Ocd Case Study

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In my essay I am going to give an evaluation of the contributions of 4 main psychological perspectives in regards to treatment of specific disorders that are associated with OCD and apply these psychological perspectives to a given case study. I will demonstrate how each psychological perspective could tackle the given disorder as it can be treated in different ways. Obsessive compulsive disorder is a heterogeneous mental disorder characterised by intrusive and unwanted thoughts (obsessions) and an irresistible urge to perform ritualistic and repetitive behaviours along with the intense anxiety when these behaviours are suppressed. Every individual’s behaviour can be explained with the help of psychological perspectives which can provide an…show more content…
Freud suggested that unresolved unconscious conflicts at anal stage of psychosexual development cause fixation that eventually lead to development of obsessions and ritualistic behaviours at later life. To apply the Freudian idea to the given case study, it can be assumed that Diane’s unresolved conflicts have caused a fixation at anal stage of her development. The repressed angry thoughts expressed themselves in Diane’s behaviour resulting in anxiety and fear of stepping on the pavement cracks. From psychoanalytic point of view OCD is conceptualised in terms of constant conflict between feelings of love and hate. According to Freud, mixture of feelings of love and hate that Diane presumably felt for her mother were the results of her obsessional thoughts and fear of losing the mother, and could actually mean an unconscious wish of Diane to kill her mother. In order to remove the feelings of guilt resulting from those thoughts, Diane engaged in ritualistic praying that have given her a relief. In terms of treatment, Freud believed that people could be cured by making conscious their unconscious thoughts and motivations, thus gaining “insight” (McLeod, 2007). The therapies such as psychoanalysis, free association and dream analysis are used to deal with unconscious mental processes. It is assumed that some anxiety disorders such as phobias, OCD,…show more content…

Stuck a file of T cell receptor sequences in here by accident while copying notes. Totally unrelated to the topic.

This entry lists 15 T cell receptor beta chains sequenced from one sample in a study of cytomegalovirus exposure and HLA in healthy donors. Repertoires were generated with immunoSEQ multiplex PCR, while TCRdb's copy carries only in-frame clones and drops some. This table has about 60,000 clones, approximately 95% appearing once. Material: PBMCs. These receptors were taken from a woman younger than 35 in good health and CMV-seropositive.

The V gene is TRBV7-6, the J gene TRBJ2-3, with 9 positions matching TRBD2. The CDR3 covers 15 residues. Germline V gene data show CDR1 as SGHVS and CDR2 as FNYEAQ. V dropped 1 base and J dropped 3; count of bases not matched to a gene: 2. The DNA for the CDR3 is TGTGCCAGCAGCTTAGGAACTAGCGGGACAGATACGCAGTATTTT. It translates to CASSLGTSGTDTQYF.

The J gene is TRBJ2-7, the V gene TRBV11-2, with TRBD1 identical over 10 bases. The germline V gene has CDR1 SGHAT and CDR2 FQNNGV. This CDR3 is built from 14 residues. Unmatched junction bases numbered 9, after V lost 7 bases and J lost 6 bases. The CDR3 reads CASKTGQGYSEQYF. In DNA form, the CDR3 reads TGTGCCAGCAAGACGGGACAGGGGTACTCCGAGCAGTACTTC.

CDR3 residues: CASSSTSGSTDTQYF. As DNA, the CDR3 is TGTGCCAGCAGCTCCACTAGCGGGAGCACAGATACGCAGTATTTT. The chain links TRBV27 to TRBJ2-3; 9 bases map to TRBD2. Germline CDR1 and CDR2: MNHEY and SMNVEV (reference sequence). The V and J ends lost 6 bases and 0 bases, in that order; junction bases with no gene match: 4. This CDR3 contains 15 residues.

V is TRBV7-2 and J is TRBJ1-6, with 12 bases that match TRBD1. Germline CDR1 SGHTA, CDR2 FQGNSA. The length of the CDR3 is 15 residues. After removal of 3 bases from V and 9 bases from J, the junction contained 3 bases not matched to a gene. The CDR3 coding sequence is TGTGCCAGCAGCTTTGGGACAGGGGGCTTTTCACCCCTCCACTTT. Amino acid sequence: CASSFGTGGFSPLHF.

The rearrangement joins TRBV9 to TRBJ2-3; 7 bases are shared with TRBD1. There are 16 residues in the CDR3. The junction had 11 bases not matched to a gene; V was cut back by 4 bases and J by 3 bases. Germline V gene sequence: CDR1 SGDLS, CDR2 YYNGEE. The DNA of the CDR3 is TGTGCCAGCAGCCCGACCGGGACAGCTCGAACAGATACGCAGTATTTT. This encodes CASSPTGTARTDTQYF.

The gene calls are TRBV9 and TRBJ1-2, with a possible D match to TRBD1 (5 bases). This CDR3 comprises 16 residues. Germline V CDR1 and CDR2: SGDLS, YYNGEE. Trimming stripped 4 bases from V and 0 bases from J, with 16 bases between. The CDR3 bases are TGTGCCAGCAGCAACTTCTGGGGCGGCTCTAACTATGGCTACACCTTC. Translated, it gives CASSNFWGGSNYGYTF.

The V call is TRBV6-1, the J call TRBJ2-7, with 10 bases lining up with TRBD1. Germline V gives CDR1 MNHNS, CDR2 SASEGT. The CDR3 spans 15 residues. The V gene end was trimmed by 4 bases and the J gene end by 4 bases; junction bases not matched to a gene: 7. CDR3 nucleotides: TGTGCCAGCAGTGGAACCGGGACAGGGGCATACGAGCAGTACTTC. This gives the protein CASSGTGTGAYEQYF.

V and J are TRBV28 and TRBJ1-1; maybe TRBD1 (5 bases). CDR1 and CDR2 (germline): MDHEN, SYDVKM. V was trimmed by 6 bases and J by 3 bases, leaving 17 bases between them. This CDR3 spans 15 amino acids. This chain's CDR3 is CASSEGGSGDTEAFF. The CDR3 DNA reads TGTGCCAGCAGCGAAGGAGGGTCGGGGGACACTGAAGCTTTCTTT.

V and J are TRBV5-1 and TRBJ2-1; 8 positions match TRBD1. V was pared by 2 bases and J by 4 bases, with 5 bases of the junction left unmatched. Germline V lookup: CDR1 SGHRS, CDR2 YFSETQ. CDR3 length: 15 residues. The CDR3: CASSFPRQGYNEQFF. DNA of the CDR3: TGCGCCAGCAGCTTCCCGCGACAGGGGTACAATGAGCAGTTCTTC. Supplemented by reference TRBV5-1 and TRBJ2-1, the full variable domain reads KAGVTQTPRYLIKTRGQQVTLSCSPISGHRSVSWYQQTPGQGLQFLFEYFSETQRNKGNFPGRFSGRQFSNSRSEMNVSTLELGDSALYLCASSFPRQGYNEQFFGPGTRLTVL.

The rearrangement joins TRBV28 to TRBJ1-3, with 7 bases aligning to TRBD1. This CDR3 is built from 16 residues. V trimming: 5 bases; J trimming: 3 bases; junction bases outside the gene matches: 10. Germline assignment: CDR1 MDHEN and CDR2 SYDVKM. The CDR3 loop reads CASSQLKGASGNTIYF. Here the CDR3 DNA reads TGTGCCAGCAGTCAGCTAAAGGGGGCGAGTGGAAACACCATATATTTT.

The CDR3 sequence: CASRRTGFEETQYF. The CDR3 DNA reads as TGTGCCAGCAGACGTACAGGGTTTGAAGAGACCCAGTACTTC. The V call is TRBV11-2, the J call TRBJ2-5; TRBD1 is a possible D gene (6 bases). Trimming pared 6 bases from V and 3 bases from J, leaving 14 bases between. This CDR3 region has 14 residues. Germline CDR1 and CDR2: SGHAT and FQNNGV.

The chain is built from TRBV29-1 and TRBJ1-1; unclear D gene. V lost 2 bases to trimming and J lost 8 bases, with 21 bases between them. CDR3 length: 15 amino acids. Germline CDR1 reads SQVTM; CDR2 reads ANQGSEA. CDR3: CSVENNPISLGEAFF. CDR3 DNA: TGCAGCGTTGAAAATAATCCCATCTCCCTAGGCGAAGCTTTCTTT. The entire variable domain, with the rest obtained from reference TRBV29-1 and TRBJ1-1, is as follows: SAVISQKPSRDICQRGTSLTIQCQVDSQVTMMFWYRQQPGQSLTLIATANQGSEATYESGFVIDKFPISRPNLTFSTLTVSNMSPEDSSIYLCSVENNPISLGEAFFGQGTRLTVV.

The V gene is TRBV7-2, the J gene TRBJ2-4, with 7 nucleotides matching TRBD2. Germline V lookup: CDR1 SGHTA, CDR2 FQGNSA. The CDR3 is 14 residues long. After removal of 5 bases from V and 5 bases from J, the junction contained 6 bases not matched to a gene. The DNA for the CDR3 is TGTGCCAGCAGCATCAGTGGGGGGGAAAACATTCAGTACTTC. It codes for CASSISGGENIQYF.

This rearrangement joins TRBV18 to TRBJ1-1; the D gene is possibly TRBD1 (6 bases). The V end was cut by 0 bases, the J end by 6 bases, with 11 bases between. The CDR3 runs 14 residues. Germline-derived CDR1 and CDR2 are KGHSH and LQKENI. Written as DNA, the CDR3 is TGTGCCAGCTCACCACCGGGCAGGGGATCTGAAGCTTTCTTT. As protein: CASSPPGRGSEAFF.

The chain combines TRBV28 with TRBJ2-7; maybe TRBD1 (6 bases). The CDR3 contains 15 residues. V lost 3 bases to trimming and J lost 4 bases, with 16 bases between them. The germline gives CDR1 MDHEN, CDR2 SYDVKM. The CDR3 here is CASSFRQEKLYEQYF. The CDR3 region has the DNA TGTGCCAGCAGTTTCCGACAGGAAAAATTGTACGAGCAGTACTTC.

For example, the poor memory system applies to the case study where Diane recalls to have trouble remembering whether she turned off the gas or not. According to cognitive perspective, patients with OCD have different obsessive thinking patterns which cannot be dismissed and often are misinterpreted leading to exaggerated sense of responsibility. This concept can be applied to Diane’s case where she took a big responsibility as a child for her mother’s life by obsessively praying for her safety. Individuals with OCD blame themselves for having these thoughts and for the terrible things that will happen as a consequence of them (Shafran, 2005). Another episode from the case study where Diane had intrusive obsessional thoughts of strangling her own children with the dressing gown cords suggests that Diane had maladaptive cognition and she believed that her thoughts would help to cause events (thought-action fusion) e.g. ‘If I wish my children dead, that increases the chances they will die’, and for that reason she had an urge to control those unwanted thoughts and carried out the compulsive rituals. Salkovskis et al (2003) also outlined that neutralising intrusive thoughts usually involves carrying out actions that are intended to reduce any potential threat. This supports the cognitive model as it shows the importance of maladaptive cognition
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